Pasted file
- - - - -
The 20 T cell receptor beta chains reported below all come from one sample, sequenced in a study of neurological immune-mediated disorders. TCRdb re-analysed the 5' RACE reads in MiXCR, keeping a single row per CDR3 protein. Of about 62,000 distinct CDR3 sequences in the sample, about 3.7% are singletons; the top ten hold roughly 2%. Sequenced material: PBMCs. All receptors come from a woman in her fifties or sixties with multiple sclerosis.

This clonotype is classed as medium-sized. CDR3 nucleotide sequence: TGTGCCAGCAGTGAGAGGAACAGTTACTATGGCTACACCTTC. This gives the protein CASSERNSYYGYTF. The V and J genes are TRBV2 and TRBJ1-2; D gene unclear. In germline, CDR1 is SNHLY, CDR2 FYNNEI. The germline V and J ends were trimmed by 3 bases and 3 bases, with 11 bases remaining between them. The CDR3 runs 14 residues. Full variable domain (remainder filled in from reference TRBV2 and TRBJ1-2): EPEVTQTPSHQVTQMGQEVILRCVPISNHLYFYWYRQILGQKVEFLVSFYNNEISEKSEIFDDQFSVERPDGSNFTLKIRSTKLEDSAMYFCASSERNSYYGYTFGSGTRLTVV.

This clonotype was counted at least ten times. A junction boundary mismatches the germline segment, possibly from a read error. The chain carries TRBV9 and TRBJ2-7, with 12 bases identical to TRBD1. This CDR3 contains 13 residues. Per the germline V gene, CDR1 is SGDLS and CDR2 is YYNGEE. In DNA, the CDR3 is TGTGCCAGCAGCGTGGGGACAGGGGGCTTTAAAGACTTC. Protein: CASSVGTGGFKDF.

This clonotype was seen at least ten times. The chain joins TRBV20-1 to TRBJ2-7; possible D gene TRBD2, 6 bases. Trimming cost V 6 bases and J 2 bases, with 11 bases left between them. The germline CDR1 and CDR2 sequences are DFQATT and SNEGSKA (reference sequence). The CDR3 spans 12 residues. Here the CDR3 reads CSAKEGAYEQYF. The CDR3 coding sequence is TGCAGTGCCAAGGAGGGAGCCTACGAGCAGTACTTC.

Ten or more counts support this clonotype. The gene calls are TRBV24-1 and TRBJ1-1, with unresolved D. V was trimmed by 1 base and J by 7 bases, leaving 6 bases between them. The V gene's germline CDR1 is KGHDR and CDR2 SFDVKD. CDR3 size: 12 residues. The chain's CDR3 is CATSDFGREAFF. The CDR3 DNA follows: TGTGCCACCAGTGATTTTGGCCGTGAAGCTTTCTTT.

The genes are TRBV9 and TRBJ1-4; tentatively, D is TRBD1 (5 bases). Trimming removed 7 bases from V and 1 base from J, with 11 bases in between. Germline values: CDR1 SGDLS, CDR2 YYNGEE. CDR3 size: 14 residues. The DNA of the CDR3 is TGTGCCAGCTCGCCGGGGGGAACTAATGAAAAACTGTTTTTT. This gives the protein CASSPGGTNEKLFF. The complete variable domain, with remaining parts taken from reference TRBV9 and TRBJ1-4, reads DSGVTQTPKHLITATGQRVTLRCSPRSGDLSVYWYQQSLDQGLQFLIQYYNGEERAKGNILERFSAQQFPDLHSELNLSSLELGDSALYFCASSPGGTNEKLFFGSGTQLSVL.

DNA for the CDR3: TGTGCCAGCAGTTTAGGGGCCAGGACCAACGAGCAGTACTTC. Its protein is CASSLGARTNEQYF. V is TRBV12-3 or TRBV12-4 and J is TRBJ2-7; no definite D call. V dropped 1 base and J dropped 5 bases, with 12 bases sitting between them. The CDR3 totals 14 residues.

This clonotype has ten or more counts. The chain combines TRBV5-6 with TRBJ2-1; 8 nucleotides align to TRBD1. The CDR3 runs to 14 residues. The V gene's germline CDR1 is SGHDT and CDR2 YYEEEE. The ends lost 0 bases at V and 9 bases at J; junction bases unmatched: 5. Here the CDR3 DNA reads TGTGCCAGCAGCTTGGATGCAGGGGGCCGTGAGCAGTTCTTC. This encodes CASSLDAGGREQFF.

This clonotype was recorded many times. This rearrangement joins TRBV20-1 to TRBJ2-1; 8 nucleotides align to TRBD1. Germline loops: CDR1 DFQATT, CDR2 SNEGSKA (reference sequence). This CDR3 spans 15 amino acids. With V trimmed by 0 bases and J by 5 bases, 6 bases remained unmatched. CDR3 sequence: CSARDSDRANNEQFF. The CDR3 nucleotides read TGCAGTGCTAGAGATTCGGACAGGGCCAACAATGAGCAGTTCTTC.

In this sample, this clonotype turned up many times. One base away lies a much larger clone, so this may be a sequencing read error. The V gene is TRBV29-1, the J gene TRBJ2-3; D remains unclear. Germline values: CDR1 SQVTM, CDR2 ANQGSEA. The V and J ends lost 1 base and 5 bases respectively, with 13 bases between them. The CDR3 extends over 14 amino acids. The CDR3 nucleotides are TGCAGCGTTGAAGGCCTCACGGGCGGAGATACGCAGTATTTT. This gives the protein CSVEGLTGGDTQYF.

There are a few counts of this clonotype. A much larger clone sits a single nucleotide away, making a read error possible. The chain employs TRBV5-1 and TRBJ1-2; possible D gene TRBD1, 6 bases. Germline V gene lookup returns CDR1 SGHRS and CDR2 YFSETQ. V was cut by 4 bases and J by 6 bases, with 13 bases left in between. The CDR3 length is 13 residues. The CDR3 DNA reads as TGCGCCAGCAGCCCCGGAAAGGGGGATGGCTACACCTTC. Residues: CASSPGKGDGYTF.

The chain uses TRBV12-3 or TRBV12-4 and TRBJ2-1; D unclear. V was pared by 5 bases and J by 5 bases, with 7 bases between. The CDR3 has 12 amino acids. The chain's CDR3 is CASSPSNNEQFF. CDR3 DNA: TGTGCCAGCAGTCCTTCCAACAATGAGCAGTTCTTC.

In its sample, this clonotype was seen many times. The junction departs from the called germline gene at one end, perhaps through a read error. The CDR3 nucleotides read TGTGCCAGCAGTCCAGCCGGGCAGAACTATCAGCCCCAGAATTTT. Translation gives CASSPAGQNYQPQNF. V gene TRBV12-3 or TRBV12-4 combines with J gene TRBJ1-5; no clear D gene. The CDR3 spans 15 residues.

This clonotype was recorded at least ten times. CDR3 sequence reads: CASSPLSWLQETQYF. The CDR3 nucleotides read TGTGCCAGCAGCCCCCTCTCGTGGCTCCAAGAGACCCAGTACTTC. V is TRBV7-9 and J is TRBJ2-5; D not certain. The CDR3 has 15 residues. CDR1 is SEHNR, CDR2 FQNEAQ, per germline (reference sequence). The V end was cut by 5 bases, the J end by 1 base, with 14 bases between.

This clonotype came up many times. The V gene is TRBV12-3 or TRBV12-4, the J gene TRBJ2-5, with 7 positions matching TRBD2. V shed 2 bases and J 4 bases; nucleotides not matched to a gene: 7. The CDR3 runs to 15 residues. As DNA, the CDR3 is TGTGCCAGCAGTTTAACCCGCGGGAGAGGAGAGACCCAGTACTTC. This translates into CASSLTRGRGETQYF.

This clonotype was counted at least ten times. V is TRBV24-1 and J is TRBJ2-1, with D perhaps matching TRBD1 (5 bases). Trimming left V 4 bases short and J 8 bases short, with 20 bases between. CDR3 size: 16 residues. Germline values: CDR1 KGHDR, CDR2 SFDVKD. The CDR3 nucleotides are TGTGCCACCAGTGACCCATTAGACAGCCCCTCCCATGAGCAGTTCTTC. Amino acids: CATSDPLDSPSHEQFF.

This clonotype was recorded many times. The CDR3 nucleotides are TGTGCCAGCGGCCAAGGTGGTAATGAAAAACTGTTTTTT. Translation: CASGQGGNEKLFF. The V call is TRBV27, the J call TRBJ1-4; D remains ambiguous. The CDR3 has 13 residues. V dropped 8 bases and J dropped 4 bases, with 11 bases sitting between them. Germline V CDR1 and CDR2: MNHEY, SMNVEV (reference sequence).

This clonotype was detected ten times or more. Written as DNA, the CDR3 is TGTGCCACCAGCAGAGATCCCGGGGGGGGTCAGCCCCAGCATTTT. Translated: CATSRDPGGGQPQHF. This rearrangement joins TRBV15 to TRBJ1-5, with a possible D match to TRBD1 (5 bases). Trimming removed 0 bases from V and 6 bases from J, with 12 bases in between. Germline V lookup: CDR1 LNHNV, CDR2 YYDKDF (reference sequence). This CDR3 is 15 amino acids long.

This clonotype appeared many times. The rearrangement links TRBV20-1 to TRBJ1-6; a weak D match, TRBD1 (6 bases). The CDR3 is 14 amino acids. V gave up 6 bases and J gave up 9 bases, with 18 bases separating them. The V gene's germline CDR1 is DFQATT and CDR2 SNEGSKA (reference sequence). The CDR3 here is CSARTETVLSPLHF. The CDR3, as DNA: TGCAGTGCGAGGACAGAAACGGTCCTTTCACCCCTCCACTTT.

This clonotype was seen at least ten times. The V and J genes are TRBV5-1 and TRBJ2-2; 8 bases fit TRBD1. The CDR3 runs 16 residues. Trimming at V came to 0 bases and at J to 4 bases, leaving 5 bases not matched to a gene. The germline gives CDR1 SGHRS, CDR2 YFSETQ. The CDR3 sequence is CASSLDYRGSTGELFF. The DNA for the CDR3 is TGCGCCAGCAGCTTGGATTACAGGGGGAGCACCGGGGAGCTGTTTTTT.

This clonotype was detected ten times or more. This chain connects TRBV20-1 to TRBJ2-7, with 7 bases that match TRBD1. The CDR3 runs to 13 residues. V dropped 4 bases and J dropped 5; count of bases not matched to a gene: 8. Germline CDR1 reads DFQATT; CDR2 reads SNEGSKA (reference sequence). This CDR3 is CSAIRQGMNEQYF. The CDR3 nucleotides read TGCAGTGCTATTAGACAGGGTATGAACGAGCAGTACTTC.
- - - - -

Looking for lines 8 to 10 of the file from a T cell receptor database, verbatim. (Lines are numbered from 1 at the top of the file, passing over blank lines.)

This clonotype has ten or more counts. The chain combines TRBV5-6 with TRBJ2-1; 8 nucleotides align to TRBD1. The CDR3 runs to 14 residues. The V gene's germline CDR1 is SGHDT and CDR2 YYEEEE. The ends lost 0 bases at V and 9 bases at J; junction bases unmatched: 5. Here the CDR3 DNA reads TGTGCCAGCAGCTTGGATGCAGGGGGCCGTGAGCAGTTCTTC. This encodes CASSLDAGGREQFF.

This clonotype was recorded many times. This rearrangement joins TRBV20-1 to TRBJ2-1; 8 nucleotides align to TRBD1. Germline loops: CDR1 DFQATT, CDR2 SNEGSKA (reference sequence). This CDR3 spans 15 amino acids. With V trimmed by 0 bases and J by 5 bases, 6 bases remained unmatched. CDR3 sequence: CSARDSDRANNEQFF. The CDR3 nucleotides read TGCAGTGCTAGAGATTCGGACAGGGCCAACAATGAGCAGTTCTTC.

In this sample, this clonotype turned up many times. One base away lies a much larger clone, so this may be a sequencing read error. The V gene is TRBV29-1, the J gene TRBJ2-3; D remains unclear. Germline values: CDR1 SQVTM, CDR2 ANQGSEA. The V and J ends lost 1 base and 5 bases respectively, with 13 bases between them. The CDR3 extends over 14 amino acids. The CDR3 nucleotides are TGCAGCGTTGAAGGCCTCACGGGCGGAGATACGCAGTATTTT. This gives the protein CSVEGLTGGDTQYF.